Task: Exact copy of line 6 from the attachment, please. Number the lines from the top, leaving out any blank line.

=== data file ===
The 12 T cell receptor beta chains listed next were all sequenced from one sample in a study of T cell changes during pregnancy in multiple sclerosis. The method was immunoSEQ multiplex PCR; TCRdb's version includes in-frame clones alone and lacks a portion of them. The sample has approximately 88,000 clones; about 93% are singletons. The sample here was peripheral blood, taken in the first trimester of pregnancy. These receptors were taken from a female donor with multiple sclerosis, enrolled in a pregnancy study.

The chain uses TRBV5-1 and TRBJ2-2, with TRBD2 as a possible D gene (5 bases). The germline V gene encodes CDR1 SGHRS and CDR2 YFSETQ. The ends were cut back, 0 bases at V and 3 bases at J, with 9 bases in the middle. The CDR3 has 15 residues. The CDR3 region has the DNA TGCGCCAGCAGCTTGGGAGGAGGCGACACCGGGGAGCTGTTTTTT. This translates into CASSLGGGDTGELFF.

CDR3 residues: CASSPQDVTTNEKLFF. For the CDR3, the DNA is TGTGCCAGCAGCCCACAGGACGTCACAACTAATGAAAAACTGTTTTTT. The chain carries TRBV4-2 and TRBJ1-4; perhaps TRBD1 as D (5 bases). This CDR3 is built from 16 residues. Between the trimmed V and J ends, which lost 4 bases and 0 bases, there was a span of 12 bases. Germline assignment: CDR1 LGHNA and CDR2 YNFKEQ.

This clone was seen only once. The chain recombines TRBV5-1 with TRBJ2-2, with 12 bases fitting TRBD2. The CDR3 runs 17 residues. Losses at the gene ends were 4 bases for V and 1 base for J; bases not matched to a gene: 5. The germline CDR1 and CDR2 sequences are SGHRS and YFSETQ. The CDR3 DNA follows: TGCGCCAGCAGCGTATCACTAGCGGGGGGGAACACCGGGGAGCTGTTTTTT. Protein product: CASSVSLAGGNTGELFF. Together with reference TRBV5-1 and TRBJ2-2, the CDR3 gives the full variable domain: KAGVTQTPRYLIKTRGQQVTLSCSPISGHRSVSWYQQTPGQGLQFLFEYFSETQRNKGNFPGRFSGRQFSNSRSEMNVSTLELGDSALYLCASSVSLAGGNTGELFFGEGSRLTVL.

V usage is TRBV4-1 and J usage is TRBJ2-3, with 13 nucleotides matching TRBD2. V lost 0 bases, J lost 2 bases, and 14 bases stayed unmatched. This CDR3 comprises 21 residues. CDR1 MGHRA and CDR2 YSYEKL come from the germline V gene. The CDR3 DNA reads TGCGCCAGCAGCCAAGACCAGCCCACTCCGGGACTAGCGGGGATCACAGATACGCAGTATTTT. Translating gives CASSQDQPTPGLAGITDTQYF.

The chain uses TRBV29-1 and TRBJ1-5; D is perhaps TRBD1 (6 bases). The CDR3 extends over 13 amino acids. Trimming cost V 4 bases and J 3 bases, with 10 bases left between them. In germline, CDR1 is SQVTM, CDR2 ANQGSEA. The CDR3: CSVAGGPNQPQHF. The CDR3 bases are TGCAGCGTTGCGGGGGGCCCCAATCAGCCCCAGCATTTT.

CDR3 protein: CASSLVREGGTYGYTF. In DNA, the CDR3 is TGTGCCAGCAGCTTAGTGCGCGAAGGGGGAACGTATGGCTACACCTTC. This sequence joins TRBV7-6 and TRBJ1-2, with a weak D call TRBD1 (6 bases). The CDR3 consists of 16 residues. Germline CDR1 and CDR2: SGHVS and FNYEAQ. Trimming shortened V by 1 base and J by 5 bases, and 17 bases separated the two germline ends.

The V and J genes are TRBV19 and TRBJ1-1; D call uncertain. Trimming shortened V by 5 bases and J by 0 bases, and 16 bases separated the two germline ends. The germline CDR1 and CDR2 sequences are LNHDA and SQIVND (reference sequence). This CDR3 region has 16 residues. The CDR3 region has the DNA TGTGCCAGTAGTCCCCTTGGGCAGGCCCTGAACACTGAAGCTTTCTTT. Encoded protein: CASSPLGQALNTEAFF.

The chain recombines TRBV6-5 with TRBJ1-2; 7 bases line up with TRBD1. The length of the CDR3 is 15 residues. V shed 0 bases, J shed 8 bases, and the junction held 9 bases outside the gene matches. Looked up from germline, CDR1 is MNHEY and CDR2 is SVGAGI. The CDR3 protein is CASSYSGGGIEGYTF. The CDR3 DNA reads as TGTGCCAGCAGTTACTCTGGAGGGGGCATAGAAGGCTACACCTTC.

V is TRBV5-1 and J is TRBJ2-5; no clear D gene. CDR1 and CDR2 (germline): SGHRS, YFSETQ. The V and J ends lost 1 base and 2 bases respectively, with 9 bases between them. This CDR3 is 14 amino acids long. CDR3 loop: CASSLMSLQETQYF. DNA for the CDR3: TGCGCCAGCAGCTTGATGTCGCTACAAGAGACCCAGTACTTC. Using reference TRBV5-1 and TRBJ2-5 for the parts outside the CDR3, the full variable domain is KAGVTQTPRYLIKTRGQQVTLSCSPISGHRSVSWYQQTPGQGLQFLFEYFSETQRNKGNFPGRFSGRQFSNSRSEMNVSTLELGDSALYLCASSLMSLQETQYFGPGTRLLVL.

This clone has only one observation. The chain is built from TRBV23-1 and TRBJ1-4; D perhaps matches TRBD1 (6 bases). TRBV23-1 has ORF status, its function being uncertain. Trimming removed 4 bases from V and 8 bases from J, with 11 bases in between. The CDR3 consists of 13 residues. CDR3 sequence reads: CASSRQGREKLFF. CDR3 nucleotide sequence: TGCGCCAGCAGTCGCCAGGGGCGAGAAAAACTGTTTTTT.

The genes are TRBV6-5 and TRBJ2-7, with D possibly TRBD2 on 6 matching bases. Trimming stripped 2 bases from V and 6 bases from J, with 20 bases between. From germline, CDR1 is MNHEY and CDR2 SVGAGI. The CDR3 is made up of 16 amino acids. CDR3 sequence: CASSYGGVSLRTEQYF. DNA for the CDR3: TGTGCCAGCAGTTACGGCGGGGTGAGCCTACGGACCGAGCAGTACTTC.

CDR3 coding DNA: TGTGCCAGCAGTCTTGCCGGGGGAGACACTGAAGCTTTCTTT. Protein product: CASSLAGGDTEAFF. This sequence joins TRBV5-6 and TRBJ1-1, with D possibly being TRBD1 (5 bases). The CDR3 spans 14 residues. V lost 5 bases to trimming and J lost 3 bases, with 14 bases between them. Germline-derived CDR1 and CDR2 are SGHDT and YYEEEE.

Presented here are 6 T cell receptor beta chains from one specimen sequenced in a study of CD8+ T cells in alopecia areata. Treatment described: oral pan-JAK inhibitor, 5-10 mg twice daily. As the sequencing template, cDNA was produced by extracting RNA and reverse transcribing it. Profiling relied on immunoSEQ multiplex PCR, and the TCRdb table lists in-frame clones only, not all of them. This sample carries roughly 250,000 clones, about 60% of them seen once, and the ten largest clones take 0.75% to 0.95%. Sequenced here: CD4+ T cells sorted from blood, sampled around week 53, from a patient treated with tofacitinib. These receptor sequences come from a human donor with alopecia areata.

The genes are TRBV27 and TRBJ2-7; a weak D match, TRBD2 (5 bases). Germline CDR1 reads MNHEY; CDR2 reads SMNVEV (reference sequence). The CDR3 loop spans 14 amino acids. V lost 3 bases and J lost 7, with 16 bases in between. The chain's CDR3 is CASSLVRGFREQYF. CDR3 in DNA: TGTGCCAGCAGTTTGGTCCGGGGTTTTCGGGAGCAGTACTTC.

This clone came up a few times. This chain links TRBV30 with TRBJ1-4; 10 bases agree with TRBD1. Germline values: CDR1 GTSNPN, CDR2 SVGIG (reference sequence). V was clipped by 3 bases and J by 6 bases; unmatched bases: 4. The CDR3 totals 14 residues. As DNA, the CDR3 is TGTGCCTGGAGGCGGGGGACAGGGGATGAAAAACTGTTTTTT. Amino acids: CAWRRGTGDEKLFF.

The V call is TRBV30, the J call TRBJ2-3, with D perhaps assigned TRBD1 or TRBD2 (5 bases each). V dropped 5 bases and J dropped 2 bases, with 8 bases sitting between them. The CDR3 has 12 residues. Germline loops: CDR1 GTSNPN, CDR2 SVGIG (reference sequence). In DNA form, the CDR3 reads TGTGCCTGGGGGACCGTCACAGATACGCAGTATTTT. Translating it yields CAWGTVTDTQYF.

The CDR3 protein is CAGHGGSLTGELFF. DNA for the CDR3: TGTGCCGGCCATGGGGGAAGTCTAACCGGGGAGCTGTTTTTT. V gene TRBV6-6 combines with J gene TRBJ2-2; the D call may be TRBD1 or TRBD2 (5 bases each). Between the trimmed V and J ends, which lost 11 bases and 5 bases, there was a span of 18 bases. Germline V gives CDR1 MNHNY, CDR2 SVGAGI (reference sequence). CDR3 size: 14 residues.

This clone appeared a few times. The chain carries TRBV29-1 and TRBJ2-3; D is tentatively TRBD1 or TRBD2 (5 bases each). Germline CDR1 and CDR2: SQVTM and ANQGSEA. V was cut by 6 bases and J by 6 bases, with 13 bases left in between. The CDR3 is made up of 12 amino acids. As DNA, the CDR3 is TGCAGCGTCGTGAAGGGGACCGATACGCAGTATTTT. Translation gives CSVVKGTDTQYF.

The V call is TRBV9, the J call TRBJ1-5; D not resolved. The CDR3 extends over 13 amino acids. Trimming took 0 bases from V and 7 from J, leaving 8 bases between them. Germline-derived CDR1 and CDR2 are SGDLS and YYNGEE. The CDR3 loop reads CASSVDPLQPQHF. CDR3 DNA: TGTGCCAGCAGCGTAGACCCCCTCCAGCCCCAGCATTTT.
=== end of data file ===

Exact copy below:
The chain uses TRBV29-1 and TRBJ1-5; D is perhaps TRBD1 (6 bases). The CDR3 extends over 13 amino acids. Trimming cost V 4 bases and J 3 bases, with 10 bases left between them. In germline, CDR1 is SQVTM, CDR2 ANQGSEA. The CDR3: CSVAGGPNQPQHF. The CDR3 bases are TGCAGCGTTGCGGGGGGCCCCAATCAGCCCCAGCATTTT.